Russia wants Georgian leader to step down: US

August 11th, 2008 - 4:43 am ICT by IANS  

New York, Aug 11 (DPA) Moscow wants Georgian leader Mikheil Saakashvili to resign, the US told the UN Security Council as it met Sunday to review the growing conflict in Georgia. US Ambassador Zalmay Khalilzad told the council in an open meeting that Russian Foreign Minister Sergey Lavrov had discussed the conflict with his US counterpart, Condoleezza Rice, and demanded the resignation of Saakashvili, apparently as part of a settlement of the flare-up in fighting that began Thursday.

Saakashvili had been campaigning to prevent the secession of South Ossetia and Abkhazia from Georgia and has clashed with Russia’s own interests in protecting Russian inhabitants in those two enclaves, which are de facto independent from Tbilisi.

The council held a brief open meeting to hear views of some council members and then retreated into its own chamber for more discussion. Georgia Sunday declared a unilateral ceasefire.

In Moscow, Larov later said Rice had misinterpreted his statements. He said although Russia holds Saakashvili responsible for crimes against Russian citizens, he did not want the leader to step down and only wanted Georgian troops to leave South Ossetia.

British Deputy Ambassador Karen Pierce said she understood that Saakashvili had tried to contact Russian Prime Minister Vladimir Putin for several hours to no avail.

“If leaders are not prepared to talk to each other, it’s hard to see how peace efforts can more forward,” Pierce said.

She said, based on reports of military activities in Georgia, that Russia appeared to have made “grave violation” of Georgia’s sovereignty and territorial integrity.

“Russian forces have certainly violated respect for international norms of peacekeeping and it is a grotesque distortion by Russia to claim that their actions are promoting peace,” Pierce said in the strongest language used by a council member.

“Those actions have gone beyond any reasonable proportionate response,” she said.

The White House had also accused Russia of using disproportionate military forces against Georgia.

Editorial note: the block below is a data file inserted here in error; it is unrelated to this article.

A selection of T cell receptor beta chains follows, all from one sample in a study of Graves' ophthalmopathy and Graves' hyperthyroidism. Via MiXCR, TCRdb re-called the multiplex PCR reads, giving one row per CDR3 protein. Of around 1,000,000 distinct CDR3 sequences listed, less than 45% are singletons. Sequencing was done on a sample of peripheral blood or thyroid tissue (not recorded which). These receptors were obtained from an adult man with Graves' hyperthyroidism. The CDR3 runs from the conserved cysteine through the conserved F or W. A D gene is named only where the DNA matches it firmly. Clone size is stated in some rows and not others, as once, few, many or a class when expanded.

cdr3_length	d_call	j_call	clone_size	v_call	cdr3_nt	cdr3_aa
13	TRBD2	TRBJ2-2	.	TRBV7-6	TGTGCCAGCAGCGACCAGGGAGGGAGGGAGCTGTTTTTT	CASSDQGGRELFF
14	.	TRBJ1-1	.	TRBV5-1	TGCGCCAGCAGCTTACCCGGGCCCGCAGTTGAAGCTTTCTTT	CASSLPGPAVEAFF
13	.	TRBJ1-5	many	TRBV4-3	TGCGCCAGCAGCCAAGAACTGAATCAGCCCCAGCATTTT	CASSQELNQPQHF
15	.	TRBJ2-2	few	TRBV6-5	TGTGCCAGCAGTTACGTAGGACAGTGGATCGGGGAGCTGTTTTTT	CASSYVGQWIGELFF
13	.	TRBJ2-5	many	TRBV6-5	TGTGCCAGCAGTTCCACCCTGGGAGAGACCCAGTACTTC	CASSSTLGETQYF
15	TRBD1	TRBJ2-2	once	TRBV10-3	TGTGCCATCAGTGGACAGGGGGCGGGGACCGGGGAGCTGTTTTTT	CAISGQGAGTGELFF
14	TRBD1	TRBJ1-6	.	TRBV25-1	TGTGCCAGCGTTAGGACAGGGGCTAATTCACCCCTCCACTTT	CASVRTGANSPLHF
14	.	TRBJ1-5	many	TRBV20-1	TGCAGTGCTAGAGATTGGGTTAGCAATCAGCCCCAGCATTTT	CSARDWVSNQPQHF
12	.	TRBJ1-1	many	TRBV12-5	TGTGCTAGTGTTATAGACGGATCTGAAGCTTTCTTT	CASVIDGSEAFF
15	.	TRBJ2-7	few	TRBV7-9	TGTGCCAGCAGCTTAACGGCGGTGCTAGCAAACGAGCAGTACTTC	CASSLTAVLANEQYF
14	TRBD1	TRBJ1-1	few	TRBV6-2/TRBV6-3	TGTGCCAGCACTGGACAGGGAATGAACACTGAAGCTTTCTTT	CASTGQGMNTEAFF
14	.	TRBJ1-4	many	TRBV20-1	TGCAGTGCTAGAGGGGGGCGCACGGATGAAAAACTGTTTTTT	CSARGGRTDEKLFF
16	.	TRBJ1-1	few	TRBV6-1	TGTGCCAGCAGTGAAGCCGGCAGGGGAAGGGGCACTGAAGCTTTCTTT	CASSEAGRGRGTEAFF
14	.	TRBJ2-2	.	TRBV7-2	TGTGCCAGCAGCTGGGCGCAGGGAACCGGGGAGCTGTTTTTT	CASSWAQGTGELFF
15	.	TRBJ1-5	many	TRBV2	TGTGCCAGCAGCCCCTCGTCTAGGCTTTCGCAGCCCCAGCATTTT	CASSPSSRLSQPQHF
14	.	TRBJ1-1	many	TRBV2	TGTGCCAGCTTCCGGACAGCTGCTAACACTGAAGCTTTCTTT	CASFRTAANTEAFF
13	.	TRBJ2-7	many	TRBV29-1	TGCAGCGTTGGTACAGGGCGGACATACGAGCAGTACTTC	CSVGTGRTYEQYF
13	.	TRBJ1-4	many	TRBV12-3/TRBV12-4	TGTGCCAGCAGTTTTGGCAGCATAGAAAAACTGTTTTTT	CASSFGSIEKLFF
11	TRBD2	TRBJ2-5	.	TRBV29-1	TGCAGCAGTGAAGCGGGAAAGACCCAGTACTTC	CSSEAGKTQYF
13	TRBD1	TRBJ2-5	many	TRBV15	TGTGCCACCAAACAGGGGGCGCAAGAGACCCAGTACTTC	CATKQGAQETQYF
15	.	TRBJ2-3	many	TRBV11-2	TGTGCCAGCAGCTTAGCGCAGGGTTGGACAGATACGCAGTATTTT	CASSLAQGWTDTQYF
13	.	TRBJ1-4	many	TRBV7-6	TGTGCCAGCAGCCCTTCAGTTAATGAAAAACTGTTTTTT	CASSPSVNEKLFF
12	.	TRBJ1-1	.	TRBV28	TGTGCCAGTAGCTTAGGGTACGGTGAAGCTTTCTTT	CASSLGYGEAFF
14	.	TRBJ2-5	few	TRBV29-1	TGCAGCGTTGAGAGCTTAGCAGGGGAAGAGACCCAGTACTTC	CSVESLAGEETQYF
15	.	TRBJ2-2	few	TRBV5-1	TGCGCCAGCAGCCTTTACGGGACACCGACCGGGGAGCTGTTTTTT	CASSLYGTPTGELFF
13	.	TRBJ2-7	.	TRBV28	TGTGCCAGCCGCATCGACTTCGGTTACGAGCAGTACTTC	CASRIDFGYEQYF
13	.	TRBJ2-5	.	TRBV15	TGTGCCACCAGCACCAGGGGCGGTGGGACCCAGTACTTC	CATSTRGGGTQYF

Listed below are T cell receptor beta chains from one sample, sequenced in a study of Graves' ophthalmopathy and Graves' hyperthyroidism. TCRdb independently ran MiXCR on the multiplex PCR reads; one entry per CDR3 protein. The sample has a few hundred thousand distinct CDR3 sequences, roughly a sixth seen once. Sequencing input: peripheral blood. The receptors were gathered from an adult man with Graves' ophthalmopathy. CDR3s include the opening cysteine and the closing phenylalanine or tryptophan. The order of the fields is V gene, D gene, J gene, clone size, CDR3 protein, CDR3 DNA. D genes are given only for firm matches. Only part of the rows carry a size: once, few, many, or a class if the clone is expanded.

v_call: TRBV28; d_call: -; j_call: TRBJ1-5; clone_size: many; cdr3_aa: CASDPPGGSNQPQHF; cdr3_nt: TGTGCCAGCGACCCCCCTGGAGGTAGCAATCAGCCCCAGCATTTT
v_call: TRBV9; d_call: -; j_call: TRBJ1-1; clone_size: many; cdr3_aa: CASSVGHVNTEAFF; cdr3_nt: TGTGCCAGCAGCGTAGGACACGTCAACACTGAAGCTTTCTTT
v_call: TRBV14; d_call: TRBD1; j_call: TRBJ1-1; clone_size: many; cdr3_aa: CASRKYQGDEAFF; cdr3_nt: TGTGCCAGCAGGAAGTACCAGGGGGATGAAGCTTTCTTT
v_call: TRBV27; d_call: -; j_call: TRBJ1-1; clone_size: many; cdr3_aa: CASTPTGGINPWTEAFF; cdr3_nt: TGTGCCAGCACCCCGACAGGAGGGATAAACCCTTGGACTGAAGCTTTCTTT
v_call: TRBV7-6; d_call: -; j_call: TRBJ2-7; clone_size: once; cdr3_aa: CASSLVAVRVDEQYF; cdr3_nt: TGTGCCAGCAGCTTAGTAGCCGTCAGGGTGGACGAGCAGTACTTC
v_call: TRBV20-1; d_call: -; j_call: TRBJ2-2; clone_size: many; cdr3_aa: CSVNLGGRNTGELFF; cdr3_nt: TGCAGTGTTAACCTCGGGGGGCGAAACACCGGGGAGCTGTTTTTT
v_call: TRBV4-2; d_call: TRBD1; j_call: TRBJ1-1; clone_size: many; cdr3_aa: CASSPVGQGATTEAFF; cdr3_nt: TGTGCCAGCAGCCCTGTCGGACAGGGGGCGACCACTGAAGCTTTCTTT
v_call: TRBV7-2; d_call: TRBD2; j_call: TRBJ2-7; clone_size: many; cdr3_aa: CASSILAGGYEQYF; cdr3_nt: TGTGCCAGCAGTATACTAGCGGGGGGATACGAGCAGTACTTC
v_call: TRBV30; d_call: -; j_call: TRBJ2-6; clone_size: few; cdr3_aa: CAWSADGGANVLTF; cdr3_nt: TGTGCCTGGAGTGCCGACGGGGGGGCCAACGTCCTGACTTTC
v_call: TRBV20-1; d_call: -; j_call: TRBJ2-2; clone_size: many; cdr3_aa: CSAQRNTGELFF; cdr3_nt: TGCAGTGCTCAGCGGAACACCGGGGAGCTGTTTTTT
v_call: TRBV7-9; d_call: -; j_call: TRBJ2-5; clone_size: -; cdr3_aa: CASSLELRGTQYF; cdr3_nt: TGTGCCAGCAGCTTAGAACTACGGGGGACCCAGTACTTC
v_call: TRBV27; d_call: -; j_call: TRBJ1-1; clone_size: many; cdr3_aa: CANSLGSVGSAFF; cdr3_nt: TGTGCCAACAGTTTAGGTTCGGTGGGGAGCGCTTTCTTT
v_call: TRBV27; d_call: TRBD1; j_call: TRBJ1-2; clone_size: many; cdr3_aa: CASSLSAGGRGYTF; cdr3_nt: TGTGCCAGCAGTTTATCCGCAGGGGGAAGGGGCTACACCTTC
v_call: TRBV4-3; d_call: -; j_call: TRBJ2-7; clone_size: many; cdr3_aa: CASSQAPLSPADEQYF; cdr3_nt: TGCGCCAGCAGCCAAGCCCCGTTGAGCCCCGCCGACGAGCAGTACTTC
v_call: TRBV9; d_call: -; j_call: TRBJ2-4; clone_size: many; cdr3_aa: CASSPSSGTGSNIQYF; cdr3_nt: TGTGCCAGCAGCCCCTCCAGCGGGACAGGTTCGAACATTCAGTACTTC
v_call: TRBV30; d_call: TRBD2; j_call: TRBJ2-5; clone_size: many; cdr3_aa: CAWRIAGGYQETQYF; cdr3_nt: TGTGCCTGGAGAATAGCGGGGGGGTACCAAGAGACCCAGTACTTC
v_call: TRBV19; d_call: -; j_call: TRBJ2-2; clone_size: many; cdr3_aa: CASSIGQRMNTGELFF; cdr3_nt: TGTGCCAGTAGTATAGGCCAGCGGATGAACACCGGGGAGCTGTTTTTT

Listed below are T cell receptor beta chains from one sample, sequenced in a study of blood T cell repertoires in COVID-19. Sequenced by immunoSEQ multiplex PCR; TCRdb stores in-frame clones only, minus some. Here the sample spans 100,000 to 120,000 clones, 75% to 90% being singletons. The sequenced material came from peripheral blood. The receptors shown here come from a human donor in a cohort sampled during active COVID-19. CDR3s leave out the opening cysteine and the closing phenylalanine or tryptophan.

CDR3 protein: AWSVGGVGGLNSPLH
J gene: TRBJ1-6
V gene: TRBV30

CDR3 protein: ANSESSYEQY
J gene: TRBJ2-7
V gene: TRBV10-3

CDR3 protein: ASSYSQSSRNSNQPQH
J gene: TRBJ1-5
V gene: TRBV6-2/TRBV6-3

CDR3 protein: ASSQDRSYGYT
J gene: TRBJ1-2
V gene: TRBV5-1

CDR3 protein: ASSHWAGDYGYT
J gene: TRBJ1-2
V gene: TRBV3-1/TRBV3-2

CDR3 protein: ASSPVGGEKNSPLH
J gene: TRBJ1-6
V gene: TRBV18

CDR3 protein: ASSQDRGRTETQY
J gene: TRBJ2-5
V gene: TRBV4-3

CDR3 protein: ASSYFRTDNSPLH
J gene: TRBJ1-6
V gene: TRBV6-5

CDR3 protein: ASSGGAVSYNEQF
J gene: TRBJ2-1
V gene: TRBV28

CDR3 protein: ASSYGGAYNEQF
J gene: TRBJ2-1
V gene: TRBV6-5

The council has held four meetings since the conflict erupted in Georgia, but has not been able to formulate a common position to deal
with the situation.

Russia has rejected so far a ceasefire with Georgia and has said it would veto any call by the 15-nation council.

UN Secretary General Ban Ki-moon warned Sunday that fighting in Georgia’s Abkhazia could be “dangerously destabilising” to the region
following reports that the breakaway territory was mobilising for a military operation.

The UN said the fighting has spread beyond South Ossetia, where the Russian army has been engaged in fighting with Georgian troops since Thursday.

Ban said in a statement that he was “profoundly concerned” over mounting tensions in Abkhazia’s conflict zone, including the bombing of the Upper Kodori Valley and the ongoing military build-up along the security zone.

“In the context of the announcement by the Abkhaz de facto authorities of a military operation in the Upper Kodori Valley, which could be dangerously destabilising, I am calling for the exercise of maximum restraint by all concerned as well as the guarantee of the safety and security of the unarmed UN military observers,” he said.

Ban urged “all parties to immediately end hostilities and to engage, without delay, in negotiations to achieve a peaceful settlement”.

Abkhazia Saturday asked the UN to pull out its 15 military observers from the Upper Korori Valley, which it did. The unit was moved to Sukumi.

Both South Ossetia and Abkhazia, inhabited by a majority of Russians, have been pressing for independence from Georgia.

Meanwhile in Strasbourg, the head of the parliamentary assembly of the Council of Europe, Lluis Maria de Puig, criticised both Russia and Georgia - both members of the European organisation - for their actions.

The Spanish politician accused Moscow and Tbilisi of “flagrant violation of basic democratic rights” in the conflict and noted that both countries, when they were accepted as members of the Council of Europe, had pledged a peaceful solution “without the use of violence”.

He said Russia’s military actions had gone “far beyond the responsibility for maintaining the peace” in the region.

Russia joined the Council of Europe in 1996 and Georgia three years later.

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